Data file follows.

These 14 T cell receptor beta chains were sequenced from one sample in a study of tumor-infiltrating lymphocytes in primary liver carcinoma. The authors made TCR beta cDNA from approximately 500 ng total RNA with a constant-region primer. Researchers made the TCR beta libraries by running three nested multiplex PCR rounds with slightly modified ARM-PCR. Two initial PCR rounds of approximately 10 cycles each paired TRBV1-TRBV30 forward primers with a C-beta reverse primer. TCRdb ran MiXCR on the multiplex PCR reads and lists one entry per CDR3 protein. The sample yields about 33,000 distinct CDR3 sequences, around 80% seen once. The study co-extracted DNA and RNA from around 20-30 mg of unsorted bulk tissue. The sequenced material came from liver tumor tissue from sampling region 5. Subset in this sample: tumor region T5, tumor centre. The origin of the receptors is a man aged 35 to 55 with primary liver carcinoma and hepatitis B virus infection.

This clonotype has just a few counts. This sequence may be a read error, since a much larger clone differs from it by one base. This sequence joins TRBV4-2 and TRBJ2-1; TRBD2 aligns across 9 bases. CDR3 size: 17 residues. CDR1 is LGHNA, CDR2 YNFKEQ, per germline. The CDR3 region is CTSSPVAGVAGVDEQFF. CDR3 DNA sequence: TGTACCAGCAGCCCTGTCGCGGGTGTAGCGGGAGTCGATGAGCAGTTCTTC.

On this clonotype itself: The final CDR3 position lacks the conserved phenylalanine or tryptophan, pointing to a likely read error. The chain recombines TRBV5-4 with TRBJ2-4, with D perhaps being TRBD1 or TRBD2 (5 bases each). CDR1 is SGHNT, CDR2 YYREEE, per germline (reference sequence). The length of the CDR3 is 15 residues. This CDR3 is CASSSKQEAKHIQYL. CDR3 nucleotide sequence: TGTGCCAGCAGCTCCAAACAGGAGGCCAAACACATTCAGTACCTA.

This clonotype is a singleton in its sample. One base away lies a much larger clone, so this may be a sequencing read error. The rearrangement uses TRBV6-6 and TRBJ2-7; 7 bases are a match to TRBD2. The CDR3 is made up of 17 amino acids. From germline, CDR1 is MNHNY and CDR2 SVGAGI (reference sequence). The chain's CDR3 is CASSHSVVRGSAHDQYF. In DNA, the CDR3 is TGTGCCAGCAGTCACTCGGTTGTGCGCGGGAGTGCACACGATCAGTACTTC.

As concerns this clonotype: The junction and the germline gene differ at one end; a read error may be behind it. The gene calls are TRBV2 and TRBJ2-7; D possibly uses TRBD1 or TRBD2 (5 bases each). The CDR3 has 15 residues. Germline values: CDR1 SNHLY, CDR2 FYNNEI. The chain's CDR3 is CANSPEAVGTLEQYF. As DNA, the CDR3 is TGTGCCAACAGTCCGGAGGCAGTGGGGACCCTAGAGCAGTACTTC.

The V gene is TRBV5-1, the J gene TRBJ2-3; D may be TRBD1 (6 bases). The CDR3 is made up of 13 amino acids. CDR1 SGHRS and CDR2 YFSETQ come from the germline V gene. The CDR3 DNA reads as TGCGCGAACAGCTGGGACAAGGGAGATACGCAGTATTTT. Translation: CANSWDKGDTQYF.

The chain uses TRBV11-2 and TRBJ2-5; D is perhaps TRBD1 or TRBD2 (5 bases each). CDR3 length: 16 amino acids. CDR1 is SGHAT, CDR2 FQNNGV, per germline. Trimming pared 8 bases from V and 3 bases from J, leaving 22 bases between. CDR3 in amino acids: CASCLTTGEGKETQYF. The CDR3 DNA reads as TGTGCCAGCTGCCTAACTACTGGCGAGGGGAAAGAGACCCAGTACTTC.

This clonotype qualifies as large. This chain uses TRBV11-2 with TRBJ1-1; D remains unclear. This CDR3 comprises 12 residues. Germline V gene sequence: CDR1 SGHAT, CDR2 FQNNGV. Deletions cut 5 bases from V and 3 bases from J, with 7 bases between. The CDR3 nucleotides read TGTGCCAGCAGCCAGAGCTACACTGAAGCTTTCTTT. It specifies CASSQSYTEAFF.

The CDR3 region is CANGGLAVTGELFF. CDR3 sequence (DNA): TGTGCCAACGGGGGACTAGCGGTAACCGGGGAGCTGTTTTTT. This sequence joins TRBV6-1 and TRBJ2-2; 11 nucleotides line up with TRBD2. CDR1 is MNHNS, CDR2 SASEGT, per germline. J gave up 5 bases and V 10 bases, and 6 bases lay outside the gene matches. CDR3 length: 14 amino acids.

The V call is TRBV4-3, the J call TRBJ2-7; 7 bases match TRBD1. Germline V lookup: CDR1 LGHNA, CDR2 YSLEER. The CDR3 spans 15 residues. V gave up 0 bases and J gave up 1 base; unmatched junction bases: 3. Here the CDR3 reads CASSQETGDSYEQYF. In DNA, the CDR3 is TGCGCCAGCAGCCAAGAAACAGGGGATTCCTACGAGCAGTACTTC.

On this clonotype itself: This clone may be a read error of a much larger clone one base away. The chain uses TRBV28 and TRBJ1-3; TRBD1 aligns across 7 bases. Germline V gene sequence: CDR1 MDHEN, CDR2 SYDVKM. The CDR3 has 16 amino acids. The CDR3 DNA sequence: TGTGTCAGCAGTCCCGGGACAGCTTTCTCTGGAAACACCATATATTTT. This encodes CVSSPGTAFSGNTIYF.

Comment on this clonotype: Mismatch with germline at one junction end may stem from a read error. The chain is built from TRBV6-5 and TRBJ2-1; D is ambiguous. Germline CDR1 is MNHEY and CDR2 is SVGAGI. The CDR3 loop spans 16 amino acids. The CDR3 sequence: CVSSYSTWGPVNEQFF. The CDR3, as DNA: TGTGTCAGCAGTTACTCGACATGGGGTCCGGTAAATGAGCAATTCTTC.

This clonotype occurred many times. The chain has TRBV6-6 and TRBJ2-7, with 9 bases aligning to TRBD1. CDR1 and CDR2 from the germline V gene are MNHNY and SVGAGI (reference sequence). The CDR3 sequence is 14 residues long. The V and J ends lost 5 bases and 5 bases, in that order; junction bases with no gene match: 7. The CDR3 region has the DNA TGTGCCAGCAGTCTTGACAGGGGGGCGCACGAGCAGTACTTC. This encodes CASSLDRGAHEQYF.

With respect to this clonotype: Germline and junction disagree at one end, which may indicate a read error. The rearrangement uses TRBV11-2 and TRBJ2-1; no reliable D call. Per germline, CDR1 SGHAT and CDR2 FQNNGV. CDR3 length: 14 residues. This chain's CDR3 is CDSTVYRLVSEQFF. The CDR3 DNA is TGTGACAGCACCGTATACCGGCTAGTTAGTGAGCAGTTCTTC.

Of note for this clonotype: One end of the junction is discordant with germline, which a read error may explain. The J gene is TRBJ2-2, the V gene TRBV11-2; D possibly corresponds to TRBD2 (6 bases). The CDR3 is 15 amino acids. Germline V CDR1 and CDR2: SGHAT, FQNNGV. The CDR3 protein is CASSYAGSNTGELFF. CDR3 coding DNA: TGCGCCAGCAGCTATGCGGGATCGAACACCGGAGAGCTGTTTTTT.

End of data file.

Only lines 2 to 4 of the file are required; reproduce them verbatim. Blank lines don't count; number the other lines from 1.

This clonotype has just a few counts. This sequence may be a read error, since a much larger clone differs from it by one base. This sequence joins TRBV4-2 and TRBJ2-1; TRBD2 aligns across 9 bases. CDR3 size: 17 residues. CDR1 is LGHNA, CDR2 YNFKEQ, per germline. The CDR3 region is CTSSPVAGVAGVDEQFF. CDR3 DNA sequence: TGTACCAGCAGCCCTGTCGCGGGTGTAGCGGGAGTCGATGAGCAGTTCTTC.

On this clonotype itself: The final CDR3 position lacks the conserved phenylalanine or tryptophan, pointing to a likely read error. The chain recombines TRBV5-4 with TRBJ2-4, with D perhaps being TRBD1 or TRBD2 (5 bases each). CDR1 is SGHNT, CDR2 YYREEE, per germline (reference sequence). The length of the CDR3 is 15 residues. This CDR3 is CASSSKQEAKHIQYL. CDR3 nucleotide sequence: TGTGCCAGCAGCTCCAAACAGGAGGCCAAACACATTCAGTACCTA.

This clonotype is a singleton in its sample. One base away lies a much larger clone, so this may be a sequencing read error. The rearrangement uses TRBV6-6 and TRBJ2-7; 7 bases are a match to TRBD2. The CDR3 is made up of 17 amino acids. From germline, CDR1 is MNHNY and CDR2 SVGAGI (reference sequence). The chain's CDR3 is CASSHSVVRGSAHDQYF. In DNA, the CDR3 is TGTGCCAGCAGTCACTCGGTTGTGCGCGGGAGTGCACACGATCAGTACTTC.